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Simce I can see OK without glasses, I don't need the flip-up thing, though I've been through a lot of types of those. For comfort, I like the first ones on page 2114 of the mcmaster.com online catalogue. On the same page you'll find something similar to what Jeffrey uses, but with my tiny frames I can't fit them on well. I had my eye doctor make me a special pair for me, adjusted to my working distance. Just recently I went through the reading glasses at the bookstore until I found a pair I liked, that worked, and the next time I get my eyes done, I'm going to have him put new lenses in them with my prescription in addition to the magnification I've decided works best.

A friend of mine uses something like this, http://www.rugift.com/photocameras/binocular_magnifiers.htm with the magnifiers mounted right in the lens, made to his prescription--dentists use them, and they're about $1200-2000, but work great.

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Focal length is an issue. I use standard jewelers visor for close up BUT, the focal length is 8" (or 2.5" with the loupe down). They are now making an arms length(focal length) equivelent of reading glasses for computer work. They magnify just like reading glasses but, farther out and might just be the thing for gouging, planing, or even reading your computer screen. They're sold like reading glasses in 1.5, 1.75, 2.0, 2.5, etc magnifacations.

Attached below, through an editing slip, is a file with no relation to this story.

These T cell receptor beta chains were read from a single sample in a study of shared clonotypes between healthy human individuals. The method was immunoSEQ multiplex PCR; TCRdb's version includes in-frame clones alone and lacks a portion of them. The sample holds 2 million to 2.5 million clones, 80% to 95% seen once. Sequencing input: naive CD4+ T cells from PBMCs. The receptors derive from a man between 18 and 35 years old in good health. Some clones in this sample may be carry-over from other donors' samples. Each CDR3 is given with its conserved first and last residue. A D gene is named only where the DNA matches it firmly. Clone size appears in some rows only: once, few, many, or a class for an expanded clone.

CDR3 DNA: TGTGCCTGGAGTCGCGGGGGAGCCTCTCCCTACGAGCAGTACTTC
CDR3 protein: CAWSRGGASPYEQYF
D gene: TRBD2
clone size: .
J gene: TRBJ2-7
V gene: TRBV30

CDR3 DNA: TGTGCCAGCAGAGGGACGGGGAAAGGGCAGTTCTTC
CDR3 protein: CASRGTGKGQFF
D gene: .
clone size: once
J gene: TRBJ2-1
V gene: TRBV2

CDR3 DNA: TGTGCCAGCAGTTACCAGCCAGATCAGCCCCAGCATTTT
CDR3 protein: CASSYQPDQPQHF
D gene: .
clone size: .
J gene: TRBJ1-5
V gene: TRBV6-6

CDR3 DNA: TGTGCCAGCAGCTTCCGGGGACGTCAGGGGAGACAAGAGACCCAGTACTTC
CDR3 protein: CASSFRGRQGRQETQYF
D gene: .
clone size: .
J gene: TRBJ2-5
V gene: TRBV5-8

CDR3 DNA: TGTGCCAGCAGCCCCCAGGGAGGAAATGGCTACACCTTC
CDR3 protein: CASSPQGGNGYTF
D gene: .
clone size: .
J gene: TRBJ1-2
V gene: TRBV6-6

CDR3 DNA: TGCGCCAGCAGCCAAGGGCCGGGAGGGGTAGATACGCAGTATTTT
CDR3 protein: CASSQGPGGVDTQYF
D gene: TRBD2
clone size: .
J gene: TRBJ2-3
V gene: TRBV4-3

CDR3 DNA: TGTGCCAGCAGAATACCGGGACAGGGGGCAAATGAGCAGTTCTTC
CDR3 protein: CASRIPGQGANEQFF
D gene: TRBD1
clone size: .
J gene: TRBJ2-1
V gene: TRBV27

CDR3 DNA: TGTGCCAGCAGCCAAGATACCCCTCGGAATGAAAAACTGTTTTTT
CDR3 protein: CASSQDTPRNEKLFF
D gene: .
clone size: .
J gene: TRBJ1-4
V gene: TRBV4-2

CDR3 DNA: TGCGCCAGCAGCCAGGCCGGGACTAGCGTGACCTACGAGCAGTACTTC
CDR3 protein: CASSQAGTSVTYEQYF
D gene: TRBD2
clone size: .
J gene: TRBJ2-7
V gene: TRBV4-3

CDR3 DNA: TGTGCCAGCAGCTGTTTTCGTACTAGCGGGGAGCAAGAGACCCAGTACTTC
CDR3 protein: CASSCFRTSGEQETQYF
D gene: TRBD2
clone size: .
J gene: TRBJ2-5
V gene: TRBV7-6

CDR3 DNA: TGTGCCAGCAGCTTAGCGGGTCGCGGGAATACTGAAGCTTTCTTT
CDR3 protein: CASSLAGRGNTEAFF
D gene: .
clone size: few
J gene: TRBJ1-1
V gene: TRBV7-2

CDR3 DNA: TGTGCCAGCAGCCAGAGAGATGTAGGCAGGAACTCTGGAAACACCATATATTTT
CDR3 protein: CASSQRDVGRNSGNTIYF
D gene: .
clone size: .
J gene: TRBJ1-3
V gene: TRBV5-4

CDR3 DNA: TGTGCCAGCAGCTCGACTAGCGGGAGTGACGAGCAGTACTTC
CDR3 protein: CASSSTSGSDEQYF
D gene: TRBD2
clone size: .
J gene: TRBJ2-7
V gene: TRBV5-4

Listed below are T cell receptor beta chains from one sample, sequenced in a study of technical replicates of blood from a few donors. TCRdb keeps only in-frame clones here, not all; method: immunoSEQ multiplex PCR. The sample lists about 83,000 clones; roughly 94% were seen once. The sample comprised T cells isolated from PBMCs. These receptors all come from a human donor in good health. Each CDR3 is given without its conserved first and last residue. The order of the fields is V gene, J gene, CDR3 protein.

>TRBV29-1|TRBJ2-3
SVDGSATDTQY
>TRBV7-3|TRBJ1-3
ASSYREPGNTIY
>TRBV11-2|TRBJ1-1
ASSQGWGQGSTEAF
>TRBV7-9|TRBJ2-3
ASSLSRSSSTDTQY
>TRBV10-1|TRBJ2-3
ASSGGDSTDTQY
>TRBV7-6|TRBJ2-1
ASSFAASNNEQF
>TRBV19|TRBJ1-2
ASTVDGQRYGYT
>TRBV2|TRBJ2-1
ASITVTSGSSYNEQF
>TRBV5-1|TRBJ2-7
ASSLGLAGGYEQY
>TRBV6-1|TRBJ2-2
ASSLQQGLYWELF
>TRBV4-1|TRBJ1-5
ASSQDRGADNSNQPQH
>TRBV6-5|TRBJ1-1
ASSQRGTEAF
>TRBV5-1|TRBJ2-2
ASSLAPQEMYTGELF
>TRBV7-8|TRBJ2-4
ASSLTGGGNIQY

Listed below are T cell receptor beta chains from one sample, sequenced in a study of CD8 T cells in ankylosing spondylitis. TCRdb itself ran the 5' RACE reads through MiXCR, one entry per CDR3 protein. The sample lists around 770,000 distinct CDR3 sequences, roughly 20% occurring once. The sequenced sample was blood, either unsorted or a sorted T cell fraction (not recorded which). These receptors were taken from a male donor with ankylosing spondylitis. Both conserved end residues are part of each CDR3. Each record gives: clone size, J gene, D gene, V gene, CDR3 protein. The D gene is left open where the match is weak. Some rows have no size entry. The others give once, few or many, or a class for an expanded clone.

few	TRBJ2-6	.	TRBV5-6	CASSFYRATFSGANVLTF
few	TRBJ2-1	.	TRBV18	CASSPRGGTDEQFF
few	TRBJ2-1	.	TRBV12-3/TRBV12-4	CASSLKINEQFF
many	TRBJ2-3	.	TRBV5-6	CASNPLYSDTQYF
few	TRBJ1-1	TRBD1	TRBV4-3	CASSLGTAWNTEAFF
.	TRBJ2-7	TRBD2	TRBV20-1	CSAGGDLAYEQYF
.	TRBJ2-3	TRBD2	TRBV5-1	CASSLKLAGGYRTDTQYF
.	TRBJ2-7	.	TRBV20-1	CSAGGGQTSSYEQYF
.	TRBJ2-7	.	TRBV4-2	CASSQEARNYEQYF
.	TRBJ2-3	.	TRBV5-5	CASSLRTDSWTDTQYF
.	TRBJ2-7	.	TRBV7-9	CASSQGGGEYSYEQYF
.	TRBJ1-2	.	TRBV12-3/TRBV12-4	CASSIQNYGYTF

Regis

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The little things embedded in glasses are actually telescopes--they give a high magnification at a long distance, which is great for retouching, where you don't want your head to get in the way of the light. My dentist, working from a foot or so away says it's like having her head in my mouth.

Basically, what reading glasses do is change the distance you work at--the higher the power, the closer your face to the work--like close-up lenses for cameras. And the closer you are to the work, the bigger it gets. The reading glasses I'm currently using are 1.75X, which puts me around ten inches away--a comfortable distance for carving a bridge.